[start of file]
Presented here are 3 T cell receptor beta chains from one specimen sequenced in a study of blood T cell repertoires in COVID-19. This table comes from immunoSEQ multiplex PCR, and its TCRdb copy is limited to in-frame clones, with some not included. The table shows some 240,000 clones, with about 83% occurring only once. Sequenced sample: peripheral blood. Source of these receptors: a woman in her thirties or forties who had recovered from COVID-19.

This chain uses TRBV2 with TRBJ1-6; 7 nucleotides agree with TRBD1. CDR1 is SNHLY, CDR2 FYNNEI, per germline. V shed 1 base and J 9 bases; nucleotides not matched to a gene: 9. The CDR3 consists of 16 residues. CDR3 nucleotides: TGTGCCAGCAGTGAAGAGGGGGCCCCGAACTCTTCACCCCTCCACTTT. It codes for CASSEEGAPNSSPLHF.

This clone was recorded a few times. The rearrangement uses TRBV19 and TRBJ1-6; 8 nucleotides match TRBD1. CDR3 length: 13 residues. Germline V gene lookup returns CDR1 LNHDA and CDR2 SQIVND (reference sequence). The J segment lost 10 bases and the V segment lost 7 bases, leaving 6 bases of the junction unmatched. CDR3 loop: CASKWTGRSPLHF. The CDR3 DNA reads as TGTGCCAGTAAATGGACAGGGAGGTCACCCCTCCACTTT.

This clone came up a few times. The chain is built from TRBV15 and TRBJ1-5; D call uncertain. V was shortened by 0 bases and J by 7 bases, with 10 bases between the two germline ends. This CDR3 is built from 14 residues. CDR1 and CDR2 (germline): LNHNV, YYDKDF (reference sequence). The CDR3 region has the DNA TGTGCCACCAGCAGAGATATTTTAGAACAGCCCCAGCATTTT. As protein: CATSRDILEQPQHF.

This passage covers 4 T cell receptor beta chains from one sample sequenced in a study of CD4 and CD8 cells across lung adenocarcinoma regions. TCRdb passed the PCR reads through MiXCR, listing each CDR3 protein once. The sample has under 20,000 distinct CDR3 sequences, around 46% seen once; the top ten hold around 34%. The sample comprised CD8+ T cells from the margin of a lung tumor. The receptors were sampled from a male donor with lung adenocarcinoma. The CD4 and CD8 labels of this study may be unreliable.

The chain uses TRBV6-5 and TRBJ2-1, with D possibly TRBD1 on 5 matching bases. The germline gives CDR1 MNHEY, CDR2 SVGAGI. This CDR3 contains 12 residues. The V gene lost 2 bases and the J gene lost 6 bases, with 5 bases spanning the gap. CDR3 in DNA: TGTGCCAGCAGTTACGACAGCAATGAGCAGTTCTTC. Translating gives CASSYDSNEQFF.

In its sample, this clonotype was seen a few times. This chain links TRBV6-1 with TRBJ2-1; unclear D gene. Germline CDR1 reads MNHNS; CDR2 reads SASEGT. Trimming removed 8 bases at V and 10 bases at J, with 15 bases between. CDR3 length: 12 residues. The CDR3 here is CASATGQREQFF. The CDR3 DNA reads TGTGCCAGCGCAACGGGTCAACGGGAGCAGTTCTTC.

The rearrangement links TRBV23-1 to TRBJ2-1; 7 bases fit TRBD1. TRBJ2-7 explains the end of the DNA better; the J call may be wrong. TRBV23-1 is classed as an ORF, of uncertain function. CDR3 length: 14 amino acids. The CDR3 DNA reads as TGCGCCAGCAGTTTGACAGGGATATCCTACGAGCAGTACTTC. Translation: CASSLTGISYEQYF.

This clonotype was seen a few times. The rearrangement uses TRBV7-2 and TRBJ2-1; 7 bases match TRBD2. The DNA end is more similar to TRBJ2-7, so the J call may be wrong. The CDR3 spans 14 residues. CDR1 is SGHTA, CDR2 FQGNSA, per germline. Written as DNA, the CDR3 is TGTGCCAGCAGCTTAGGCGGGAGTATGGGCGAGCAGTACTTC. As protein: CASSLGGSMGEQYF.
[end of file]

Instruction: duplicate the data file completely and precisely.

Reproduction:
Presented here are 3 T cell receptor beta chains from one specimen sequenced in a study of blood T cell repertoires in COVID-19. This table comes from immunoSEQ multiplex PCR, and its TCRdb copy is limited to in-frame clones, with some not included. The table shows some 240,000 clones, with about 83% occurring only once. Sequenced sample: peripheral blood. Source of these receptors: a woman in her thirties or forties who had recovered from COVID-19.

This chain uses TRBV2 with TRBJ1-6; 7 nucleotides agree with TRBD1. CDR1 is SNHLY, CDR2 FYNNEI, per germline. V shed 1 base and J 9 bases; nucleotides not matched to a gene: 9. The CDR3 consists of 16 residues. CDR3 nucleotides: TGTGCCAGCAGTGAAGAGGGGGCCCCGAACTCTTCACCCCTCCACTTT. It codes for CASSEEGAPNSSPLHF.

This clone was recorded a few times. The rearrangement uses TRBV19 and TRBJ1-6; 8 nucleotides match TRBD1. CDR3 length: 13 residues. Germline V gene lookup returns CDR1 LNHDA and CDR2 SQIVND (reference sequence). The J segment lost 10 bases and the V segment lost 7 bases, leaving 6 bases of the junction unmatched. CDR3 loop: CASKWTGRSPLHF. The CDR3 DNA reads as TGTGCCAGTAAATGGACAGGGAGGTCACCCCTCCACTTT.

This clone came up a few times. The chain is built from TRBV15 and TRBJ1-5; D call uncertain. V was shortened by 0 bases and J by 7 bases, with 10 bases between the two germline ends. This CDR3 is built from 14 residues. CDR1 and CDR2 (germline): LNHNV, YYDKDF (reference sequence). The CDR3 region has the DNA TGTGCCACCAGCAGAGATATTTTAGAACAGCCCCAGCATTTT. As protein: CATSRDILEQPQHF.

This passage covers 4 T cell receptor beta chains from one sample sequenced in a study of CD4 and CD8 cells across lung adenocarcinoma regions. TCRdb passed the PCR reads through MiXCR, listing each CDR3 protein once. The sample has under 20,000 distinct CDR3 sequences, around 46% seen once; the top ten hold around 34%. The sample comprised CD8+ T cells from the margin of a lung tumor. The receptors were sampled from a male donor with lung adenocarcinoma. The CD4 and CD8 labels of this study may be unreliable.

The chain uses TRBV6-5 and TRBJ2-1, with D possibly TRBD1 on 5 matching bases. The germline gives CDR1 MNHEY, CDR2 SVGAGI. This CDR3 contains 12 residues. The V gene lost 2 bases and the J gene lost 6 bases, with 5 bases spanning the gap. CDR3 in DNA: TGTGCCAGCAGTTACGACAGCAATGAGCAGTTCTTC. Translating gives CASSYDSNEQFF.

In its sample, this clonotype was seen a few times. This chain links TRBV6-1 with TRBJ2-1; unclear D gene. Germline CDR1 reads MNHNS; CDR2 reads SASEGT. Trimming removed 8 bases at V and 10 bases at J, with 15 bases between. CDR3 length: 12 residues. The CDR3 here is CASATGQREQFF. The CDR3 DNA reads TGTGCCAGCGCAACGGGTCAACGGGAGCAGTTCTTC.

The rearrangement links TRBV23-1 to TRBJ2-1; 7 bases fit TRBD1. TRBJ2-7 explains the end of the DNA better; the J call may be wrong. TRBV23-1 is classed as an ORF, of uncertain function. CDR3 length: 14 amino acids. The CDR3 DNA reads as TGCGCCAGCAGTTTGACAGGGATATCCTACGAGCAGTACTTC. Translation: CASSLTGISYEQYF.

This clonotype was seen a few times. The rearrangement uses TRBV7-2 and TRBJ2-1; 7 bases match TRBD2. The DNA end is more similar to TRBJ2-7, so the J call may be wrong. The CDR3 spans 14 residues. CDR1 is SGHTA, CDR2 FQGNSA, per germline. Written as DNA, the CDR3 is TGTGCCAGCAGCTTAGGCGGGAGTATGGGCGAGCAGTACTTC. As protein: CASSLGGSMGEQYF.